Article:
Dynamic-enforced Statistical Downscaling of Global Seasonal Prediction of Precipitation for Regional Hydrological Applications

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Wednesday, 20 January 2010: 4:45 PM
B304 (GWCC)
Yubao Liu, NCAR, Boulder, CO; and D. Rostkier-Edelstein, A. Givati, W. Wu, G. Descombes, T. Warner, and S. Swerdlin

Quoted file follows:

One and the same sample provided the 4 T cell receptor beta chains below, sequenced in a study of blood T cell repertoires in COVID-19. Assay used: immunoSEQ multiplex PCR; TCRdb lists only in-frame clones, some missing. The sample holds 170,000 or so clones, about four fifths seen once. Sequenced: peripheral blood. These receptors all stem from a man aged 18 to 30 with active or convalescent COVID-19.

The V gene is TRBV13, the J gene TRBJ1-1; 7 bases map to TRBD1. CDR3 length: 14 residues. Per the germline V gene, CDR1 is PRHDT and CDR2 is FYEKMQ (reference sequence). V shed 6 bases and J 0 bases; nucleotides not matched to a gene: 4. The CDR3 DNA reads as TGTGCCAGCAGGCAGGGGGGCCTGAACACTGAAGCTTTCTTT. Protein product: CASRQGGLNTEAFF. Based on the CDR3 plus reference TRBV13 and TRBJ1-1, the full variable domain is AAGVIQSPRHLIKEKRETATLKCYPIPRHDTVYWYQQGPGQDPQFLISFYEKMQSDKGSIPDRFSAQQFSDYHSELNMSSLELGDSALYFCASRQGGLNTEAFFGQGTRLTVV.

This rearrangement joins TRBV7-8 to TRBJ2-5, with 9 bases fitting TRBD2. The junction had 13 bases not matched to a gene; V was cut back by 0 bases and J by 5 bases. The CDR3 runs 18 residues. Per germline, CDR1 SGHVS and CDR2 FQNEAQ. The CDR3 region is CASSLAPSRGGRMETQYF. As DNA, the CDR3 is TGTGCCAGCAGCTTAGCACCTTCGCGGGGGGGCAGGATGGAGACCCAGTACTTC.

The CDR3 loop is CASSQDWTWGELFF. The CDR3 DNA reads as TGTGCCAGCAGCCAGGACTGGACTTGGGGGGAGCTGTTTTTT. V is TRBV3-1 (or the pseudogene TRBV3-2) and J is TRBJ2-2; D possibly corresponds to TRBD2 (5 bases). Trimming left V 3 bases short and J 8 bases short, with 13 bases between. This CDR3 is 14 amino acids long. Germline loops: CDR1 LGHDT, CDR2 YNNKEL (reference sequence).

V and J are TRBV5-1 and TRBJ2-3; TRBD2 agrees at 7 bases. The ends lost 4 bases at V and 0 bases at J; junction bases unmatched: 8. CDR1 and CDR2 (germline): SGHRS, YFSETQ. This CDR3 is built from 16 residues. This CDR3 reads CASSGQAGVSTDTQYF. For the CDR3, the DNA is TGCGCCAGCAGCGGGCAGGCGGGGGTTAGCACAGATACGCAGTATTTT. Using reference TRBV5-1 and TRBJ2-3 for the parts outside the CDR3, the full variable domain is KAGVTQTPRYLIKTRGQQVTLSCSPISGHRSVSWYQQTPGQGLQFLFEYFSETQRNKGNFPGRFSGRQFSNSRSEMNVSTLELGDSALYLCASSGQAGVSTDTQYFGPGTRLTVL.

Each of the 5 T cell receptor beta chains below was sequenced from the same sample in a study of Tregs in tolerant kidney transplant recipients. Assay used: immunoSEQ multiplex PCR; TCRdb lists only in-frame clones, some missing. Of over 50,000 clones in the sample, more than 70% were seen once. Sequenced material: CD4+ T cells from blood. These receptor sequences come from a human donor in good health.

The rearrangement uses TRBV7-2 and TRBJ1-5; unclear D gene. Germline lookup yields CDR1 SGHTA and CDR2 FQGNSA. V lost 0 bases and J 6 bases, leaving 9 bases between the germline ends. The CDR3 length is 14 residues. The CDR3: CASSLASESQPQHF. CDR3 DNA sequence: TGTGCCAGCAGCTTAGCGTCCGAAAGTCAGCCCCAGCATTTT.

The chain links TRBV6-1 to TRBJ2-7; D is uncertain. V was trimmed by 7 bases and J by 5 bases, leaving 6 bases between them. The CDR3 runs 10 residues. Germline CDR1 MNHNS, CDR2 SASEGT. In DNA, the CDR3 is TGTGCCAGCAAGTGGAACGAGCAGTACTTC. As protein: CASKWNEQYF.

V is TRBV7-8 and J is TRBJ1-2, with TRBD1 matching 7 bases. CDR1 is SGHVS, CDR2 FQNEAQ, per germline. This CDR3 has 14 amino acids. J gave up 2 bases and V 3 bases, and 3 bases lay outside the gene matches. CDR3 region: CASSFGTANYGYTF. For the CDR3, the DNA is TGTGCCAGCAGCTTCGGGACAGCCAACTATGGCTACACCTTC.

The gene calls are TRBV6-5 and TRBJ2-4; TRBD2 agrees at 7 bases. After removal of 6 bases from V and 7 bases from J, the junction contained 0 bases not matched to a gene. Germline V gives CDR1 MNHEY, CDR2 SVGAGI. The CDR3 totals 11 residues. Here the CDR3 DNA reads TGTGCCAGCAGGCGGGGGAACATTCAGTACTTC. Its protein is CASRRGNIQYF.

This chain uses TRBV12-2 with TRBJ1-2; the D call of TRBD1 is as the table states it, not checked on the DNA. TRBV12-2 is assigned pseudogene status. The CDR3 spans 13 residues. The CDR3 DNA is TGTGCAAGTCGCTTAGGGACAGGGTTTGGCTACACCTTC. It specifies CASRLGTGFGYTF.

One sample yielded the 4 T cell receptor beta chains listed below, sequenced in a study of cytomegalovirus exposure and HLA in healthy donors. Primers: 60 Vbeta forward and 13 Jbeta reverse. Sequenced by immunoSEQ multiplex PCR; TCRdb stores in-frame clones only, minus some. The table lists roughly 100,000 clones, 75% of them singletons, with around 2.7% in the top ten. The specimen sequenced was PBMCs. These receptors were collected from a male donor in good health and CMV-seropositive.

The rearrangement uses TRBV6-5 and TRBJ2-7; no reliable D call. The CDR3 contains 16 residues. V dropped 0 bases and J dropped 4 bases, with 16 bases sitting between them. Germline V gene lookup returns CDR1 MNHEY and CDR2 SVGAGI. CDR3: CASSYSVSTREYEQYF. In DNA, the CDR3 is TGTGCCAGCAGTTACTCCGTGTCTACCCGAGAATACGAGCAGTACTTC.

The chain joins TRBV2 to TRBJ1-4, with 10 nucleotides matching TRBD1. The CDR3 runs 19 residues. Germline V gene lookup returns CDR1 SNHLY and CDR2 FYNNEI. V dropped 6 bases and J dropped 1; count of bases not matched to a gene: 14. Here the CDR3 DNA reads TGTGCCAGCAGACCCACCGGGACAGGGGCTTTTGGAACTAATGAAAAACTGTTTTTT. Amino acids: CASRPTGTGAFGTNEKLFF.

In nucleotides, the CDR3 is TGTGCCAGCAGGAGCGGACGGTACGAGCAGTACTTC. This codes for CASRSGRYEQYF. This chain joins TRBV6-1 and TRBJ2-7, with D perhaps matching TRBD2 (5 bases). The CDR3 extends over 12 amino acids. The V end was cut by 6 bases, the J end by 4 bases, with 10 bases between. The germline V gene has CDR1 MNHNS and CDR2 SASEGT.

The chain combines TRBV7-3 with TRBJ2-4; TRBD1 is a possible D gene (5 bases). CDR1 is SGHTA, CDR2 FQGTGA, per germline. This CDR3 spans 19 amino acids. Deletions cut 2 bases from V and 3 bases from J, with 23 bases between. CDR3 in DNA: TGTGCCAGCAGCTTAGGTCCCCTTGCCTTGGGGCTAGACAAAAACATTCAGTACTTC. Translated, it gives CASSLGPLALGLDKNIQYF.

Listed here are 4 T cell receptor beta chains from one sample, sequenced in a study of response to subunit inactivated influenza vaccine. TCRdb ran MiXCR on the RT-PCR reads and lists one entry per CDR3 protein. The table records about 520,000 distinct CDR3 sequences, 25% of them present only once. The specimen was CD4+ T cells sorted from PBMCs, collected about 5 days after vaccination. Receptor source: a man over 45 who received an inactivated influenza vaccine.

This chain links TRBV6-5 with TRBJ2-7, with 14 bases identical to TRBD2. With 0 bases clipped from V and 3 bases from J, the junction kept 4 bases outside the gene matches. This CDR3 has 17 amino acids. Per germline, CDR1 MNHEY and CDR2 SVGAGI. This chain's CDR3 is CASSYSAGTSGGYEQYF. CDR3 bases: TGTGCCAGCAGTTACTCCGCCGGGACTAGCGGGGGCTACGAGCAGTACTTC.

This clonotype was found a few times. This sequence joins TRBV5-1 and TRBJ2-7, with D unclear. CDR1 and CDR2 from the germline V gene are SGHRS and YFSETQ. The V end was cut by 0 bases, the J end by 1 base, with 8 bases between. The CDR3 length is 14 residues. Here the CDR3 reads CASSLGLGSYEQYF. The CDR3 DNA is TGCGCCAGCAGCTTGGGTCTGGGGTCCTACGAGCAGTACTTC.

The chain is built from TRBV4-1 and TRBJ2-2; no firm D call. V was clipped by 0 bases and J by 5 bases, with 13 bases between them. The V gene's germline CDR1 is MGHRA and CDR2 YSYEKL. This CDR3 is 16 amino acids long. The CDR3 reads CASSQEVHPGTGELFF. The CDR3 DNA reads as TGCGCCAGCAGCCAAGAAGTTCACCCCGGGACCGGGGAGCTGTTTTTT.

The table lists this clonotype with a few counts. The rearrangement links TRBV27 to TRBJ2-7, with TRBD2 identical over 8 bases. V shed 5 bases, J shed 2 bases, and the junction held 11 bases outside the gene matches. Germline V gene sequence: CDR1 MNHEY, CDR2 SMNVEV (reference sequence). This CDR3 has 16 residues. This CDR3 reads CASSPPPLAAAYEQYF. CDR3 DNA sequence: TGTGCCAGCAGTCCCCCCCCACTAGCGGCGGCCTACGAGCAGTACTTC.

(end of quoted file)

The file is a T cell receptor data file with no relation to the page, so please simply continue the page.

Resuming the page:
Major weather centers, such as National Center for Environment Prediction (NCEP) and ECMWF produce inter-seasonal weather predictions 6 - 9 months ahead. However, the products from these centers have ~200 km grid sizes, which are too coarse for regional applications. For hydrological applications, such as flood forecasting, watershed control, and water resource planning, detailed spatial and temporal distributions of precipitations are very critical. Existing precipitation downscaling approaches include statistical downscaling algorithms (SDA) and dynamical downscaling algorithms(DDA). SDAs are mostly based on regression using reanalysis and/or hindcasts and may apply for future forecast downscaling. SDAs impose three assumptions: a the past regression relation is (static) valid for the future, b) there is no feedback of local physical forcing (terrain, coastlines and land-use/soil properties) in response to weather/climate changes and c) downscaling mostly valid at the stations where long historical observations are available. DDAs, by which a regional climate model is embedded (nested) in a global seasonal model, overcome many of the shortcomings of a SDA. However, DDAs are computationally costly and data handling is complicated. In this paper, we present a dynamic-enforced statistical downscaling algorithm (DESDA) for effectively downscaling global-model seasonal forecasts. Four steps are involved with DESDA: 1) using the NCAR Four-Dimensional Data Assimilation (FDDA) modeling system, built upon the Weather Research and Forecasting (WRF) model, to produce 1 4 km gridded climatological precipitation-distribution analyses over the eastern Mediterranean region, driven by global analyses; 2) calibrating the gridded model precipitation with available precipitation measurements; 3) Apply simple scaling and an advanced KNN based regression downscaling approach based on the calibrated high-resolution gridded precipitation analysis and NCEP CFS model hindcasts for downscaling the CFS seasonal forecasts of precipitation anomalies; and 4) reconstruct precipitation amounts of the seasonal forecasts on the high-resolution WRF analysis grids. The algorithm and preliminary results with a test case will be presented.